How can I lead others, if I can’t lead myself? Self-leadership is one of the toughest things to do. Being honest with yourself and doing the right thing when no one is looking. I’m glad that I joined the military because it taught me that honor, courage, and pride which are the qualities I believe you need in your life for self-leadership. It’s easy to lead or tell others what to do, but when you have to follow your word, some people find it quite hard. We know the right thing to do but to try not to take shortcuts or follow through are some factors that challenge us, especially in leadership roles. One of the first things I look for in a leader is their ability to follow the orders they tell others to do. For example, if you are telling someone to take out the trash, your home and workspace need to be tidy. We all are a working progress, and we have our own biases; however, we must strive to fix those when in leadership positions.
The leadership lessons that I see in the song, “Man in the Mirror” is that try and be the best person and treat everyone right. That helps in leadership positions because that ensures you treat everyone with respect and fair. Additionally, if you want to change something you have to make sure that you are working on the change in yourself first.
Thanks Sterling. I feel heart in your comment. Plus the “take out the trash” illustration is a kick in the pants. You captured the idea of self-leadership in a simple illustration.
Lead by example! We should never ask anyone to do what we aren’t willing to do ourselves. Also, we should hold ourselves to a higher standard than others. After all, if we can’t do it, how can we reasonably expect others too?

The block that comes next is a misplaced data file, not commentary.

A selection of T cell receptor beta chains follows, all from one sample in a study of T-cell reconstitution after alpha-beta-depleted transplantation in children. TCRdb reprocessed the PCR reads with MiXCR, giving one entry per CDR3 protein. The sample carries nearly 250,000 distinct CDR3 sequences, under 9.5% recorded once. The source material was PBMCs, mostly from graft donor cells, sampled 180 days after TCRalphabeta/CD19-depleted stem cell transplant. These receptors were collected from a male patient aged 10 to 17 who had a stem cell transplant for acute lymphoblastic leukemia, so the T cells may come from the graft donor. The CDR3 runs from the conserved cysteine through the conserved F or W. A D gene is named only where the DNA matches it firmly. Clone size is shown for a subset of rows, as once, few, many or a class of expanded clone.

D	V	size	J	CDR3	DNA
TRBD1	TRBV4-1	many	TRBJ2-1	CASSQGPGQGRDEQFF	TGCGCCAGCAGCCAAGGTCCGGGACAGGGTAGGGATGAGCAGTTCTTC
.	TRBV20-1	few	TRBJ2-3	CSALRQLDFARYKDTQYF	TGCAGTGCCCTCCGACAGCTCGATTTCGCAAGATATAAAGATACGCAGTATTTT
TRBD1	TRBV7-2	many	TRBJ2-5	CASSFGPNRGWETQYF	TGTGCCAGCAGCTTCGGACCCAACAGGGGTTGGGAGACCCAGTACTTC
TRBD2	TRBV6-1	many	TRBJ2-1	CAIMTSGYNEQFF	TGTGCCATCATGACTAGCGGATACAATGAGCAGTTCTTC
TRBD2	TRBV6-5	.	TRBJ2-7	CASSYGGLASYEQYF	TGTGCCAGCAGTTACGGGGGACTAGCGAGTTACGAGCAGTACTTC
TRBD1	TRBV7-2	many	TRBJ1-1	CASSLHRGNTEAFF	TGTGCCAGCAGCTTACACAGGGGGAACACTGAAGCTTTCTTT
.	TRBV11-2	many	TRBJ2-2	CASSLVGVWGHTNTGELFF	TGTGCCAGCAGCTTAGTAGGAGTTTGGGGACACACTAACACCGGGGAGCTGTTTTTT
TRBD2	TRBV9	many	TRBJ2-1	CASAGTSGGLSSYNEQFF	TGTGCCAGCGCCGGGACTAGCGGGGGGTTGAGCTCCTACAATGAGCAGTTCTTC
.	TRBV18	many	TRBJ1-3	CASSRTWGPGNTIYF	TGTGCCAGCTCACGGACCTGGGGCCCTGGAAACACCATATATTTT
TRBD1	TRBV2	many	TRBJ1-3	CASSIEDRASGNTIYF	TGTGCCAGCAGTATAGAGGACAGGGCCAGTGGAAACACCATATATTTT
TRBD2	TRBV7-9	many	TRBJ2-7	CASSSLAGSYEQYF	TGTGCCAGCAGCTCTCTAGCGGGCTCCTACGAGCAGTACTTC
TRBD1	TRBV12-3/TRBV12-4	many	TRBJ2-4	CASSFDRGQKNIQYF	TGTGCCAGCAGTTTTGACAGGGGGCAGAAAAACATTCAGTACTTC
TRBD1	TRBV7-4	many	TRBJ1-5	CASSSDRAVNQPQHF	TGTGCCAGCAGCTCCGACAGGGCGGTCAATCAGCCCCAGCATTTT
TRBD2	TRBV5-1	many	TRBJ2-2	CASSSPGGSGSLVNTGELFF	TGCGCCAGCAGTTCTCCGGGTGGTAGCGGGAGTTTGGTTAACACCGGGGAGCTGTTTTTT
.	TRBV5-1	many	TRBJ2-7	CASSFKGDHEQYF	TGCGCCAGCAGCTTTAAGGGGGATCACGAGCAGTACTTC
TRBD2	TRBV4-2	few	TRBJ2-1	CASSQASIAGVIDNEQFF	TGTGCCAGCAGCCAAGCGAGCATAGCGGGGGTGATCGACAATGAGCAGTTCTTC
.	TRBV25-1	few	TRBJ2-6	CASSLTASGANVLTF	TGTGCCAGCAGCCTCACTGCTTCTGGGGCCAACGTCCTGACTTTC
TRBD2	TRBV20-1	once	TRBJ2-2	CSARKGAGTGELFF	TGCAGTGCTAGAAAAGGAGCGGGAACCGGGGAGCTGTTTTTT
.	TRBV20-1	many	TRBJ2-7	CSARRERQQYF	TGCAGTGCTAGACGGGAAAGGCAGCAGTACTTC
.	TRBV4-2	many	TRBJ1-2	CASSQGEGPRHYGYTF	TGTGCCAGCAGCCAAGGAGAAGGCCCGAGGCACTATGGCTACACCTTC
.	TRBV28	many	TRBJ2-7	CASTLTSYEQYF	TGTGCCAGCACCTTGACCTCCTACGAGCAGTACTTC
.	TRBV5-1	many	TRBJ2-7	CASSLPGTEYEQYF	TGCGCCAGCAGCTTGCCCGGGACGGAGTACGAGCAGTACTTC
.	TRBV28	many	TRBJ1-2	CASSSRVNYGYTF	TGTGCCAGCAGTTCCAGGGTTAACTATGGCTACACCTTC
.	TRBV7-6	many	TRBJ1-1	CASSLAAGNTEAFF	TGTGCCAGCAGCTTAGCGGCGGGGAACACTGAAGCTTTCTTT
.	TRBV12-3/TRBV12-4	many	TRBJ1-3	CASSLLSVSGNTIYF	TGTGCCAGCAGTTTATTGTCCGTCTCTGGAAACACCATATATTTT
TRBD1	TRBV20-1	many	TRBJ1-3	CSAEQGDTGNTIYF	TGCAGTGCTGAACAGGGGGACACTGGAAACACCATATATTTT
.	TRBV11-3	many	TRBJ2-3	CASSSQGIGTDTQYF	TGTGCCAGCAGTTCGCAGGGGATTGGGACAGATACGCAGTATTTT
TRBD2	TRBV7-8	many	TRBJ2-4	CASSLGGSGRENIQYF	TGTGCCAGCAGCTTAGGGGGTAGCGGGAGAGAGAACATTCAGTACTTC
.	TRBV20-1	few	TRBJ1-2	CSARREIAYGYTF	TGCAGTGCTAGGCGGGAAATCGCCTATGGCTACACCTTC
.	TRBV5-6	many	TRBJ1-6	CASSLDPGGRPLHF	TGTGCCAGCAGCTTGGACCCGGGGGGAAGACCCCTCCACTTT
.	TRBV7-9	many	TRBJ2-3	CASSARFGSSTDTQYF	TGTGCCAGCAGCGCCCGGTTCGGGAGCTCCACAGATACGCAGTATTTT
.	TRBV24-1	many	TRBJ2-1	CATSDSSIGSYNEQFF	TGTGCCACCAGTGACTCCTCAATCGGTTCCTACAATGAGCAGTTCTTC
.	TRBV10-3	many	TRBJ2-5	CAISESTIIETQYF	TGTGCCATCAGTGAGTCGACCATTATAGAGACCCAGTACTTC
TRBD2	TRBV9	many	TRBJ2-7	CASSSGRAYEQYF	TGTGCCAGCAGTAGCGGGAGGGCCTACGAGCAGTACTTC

Thanks Mike. “If we can’t do it, how can we reasonably expect others too?” Love that. It’s the disconnected leader who likes to drive people to do more and more. They might change their tune if they were doing the job.
I came into a workplace where people did what they wanted. I lead by example and there is nothing that I ask the workers to do that I don’t have to do daily because of shortage. Working in foodservice and staff that are unable to read and follow recipes after being there over 15 years should have been taken care of long before I was hired. But when you are doing it and have no support from administration with documentation to write them out, how can you hold them accountable? When the directors aren’t having to work in your department and you are short staffed 2 or 3 every day the problem needs to be addressed by upper management because the salary is not inviting people to apply. Some people become so comfortable when no one is knocking the door down for a job. Burnout is just around the corner for you not them.